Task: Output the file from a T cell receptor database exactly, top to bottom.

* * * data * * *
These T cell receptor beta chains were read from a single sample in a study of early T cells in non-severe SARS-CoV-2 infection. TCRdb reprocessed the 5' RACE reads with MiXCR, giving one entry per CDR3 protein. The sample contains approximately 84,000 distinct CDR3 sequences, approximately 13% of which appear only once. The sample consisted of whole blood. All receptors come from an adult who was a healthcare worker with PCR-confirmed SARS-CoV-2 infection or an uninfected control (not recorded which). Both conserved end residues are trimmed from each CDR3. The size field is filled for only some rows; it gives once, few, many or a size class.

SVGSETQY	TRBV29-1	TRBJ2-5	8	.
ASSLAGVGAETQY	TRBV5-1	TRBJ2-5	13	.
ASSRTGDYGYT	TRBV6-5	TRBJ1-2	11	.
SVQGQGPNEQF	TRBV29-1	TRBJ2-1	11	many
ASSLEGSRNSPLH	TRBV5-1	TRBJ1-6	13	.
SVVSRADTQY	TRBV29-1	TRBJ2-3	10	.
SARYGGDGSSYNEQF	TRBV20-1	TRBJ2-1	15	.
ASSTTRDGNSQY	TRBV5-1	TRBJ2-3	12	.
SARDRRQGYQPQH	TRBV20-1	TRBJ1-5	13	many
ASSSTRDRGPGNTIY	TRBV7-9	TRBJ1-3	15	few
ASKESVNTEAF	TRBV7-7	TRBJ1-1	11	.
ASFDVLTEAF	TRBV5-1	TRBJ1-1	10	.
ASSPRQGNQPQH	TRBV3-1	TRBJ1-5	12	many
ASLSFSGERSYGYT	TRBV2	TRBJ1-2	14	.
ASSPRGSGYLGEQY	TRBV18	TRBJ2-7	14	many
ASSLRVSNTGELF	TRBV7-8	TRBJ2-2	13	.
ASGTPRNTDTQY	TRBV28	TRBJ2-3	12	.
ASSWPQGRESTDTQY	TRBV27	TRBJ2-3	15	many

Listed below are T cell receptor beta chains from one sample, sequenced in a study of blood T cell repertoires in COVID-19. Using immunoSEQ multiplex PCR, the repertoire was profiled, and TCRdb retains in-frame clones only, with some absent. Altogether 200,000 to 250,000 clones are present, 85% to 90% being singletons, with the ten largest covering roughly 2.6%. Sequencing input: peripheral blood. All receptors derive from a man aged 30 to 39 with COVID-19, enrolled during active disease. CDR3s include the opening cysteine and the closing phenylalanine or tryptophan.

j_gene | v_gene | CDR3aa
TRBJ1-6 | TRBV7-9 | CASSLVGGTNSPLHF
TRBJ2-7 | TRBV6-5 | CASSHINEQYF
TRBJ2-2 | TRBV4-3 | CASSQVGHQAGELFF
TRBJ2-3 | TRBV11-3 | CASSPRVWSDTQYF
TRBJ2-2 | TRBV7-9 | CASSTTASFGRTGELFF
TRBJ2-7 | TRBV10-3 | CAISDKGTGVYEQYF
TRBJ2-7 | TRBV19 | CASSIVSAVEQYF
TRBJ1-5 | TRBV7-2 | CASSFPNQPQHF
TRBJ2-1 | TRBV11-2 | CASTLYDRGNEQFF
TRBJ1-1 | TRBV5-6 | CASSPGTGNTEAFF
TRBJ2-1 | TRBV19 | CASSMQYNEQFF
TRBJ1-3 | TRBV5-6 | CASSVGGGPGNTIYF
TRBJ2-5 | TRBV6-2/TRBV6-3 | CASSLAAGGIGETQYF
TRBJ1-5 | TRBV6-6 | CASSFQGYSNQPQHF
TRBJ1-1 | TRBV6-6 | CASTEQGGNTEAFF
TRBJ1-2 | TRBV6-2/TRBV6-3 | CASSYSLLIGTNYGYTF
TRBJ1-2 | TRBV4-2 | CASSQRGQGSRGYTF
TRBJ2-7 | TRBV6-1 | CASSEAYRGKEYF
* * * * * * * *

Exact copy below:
These T cell receptor beta chains were read from a single sample in a study of early T cells in non-severe SARS-CoV-2 infection. TCRdb reprocessed the 5' RACE reads with MiXCR, giving one entry per CDR3 protein. The sample contains approximately 84,000 distinct CDR3 sequences, approximately 13% of which appear only once. The sample consisted of whole blood. All receptors come from an adult who was a healthcare worker with PCR-confirmed SARS-CoV-2 infection or an uninfected control (not recorded which). Both conserved end residues are trimmed from each CDR3. The size field is filled for only some rows; it gives once, few, many or a size class.

SVGSETQY	TRBV29-1	TRBJ2-5	8	.
ASSLAGVGAETQY	TRBV5-1	TRBJ2-5	13	.
ASSRTGDYGYT	TRBV6-5	TRBJ1-2	11	.
SVQGQGPNEQF	TRBV29-1	TRBJ2-1	11	many
ASSLEGSRNSPLH	TRBV5-1	TRBJ1-6	13	.
SVVSRADTQY	TRBV29-1	TRBJ2-3	10	.
SARYGGDGSSYNEQF	TRBV20-1	TRBJ2-1	15	.
ASSTTRDGNSQY	TRBV5-1	TRBJ2-3	12	.
SARDRRQGYQPQH	TRBV20-1	TRBJ1-5	13	many
ASSSTRDRGPGNTIY	TRBV7-9	TRBJ1-3	15	few
ASKESVNTEAF	TRBV7-7	TRBJ1-1	11	.
ASFDVLTEAF	TRBV5-1	TRBJ1-1	10	.
ASSPRQGNQPQH	TRBV3-1	TRBJ1-5	12	many
ASLSFSGERSYGYT	TRBV2	TRBJ1-2	14	.
ASSPRGSGYLGEQY	TRBV18	TRBJ2-7	14	many
ASSLRVSNTGELF	TRBV7-8	TRBJ2-2	13	.
ASGTPRNTDTQY	TRBV28	TRBJ2-3	12	.
ASSWPQGRESTDTQY	TRBV27	TRBJ2-3	15	many

Listed below are T cell receptor beta chains from one sample, sequenced in a study of blood T cell repertoires in COVID-19. Using immunoSEQ multiplex PCR, the repertoire was profiled, and TCRdb retains in-frame clones only, with some absent. Altogether 200,000 to 250,000 clones are present, 85% to 90% being singletons, with the ten largest covering roughly 2.6%. Sequencing input: peripheral blood. All receptors derive from a man aged 30 to 39 with COVID-19, enrolled during active disease. CDR3s include the opening cysteine and the closing phenylalanine or tryptophan.

j_gene | v_gene | CDR3aa
TRBJ1-6 | TRBV7-9 | CASSLVGGTNSPLHF
TRBJ2-7 | TRBV6-5 | CASSHINEQYF
TRBJ2-2 | TRBV4-3 | CASSQVGHQAGELFF
TRBJ2-3 | TRBV11-3 | CASSPRVWSDTQYF
TRBJ2-2 | TRBV7-9 | CASSTTASFGRTGELFF
TRBJ2-7 | TRBV10-3 | CAISDKGTGVYEQYF
TRBJ2-7 | TRBV19 | CASSIVSAVEQYF
TRBJ1-5 | TRBV7-2 | CASSFPNQPQHF
TRBJ2-1 | TRBV11-2 | CASTLYDRGNEQFF
TRBJ1-1 | TRBV5-6 | CASSPGTGNTEAFF
TRBJ2-1 | TRBV19 | CASSMQYNEQFF
TRBJ1-3 | TRBV5-6 | CASSVGGGPGNTIYF
TRBJ2-5 | TRBV6-2/TRBV6-3 | CASSLAAGGIGETQYF
TRBJ1-5 | TRBV6-6 | CASSFQGYSNQPQHF
TRBJ1-1 | TRBV6-6 | CASTEQGGNTEAFF
TRBJ1-2 | TRBV6-2/TRBV6-3 | CASSYSLLIGTNYGYTF
TRBJ1-2 | TRBV4-2 | CASSQRGQGSRGYTF
TRBJ2-7 | TRBV6-1 | CASSEAYRGKEYF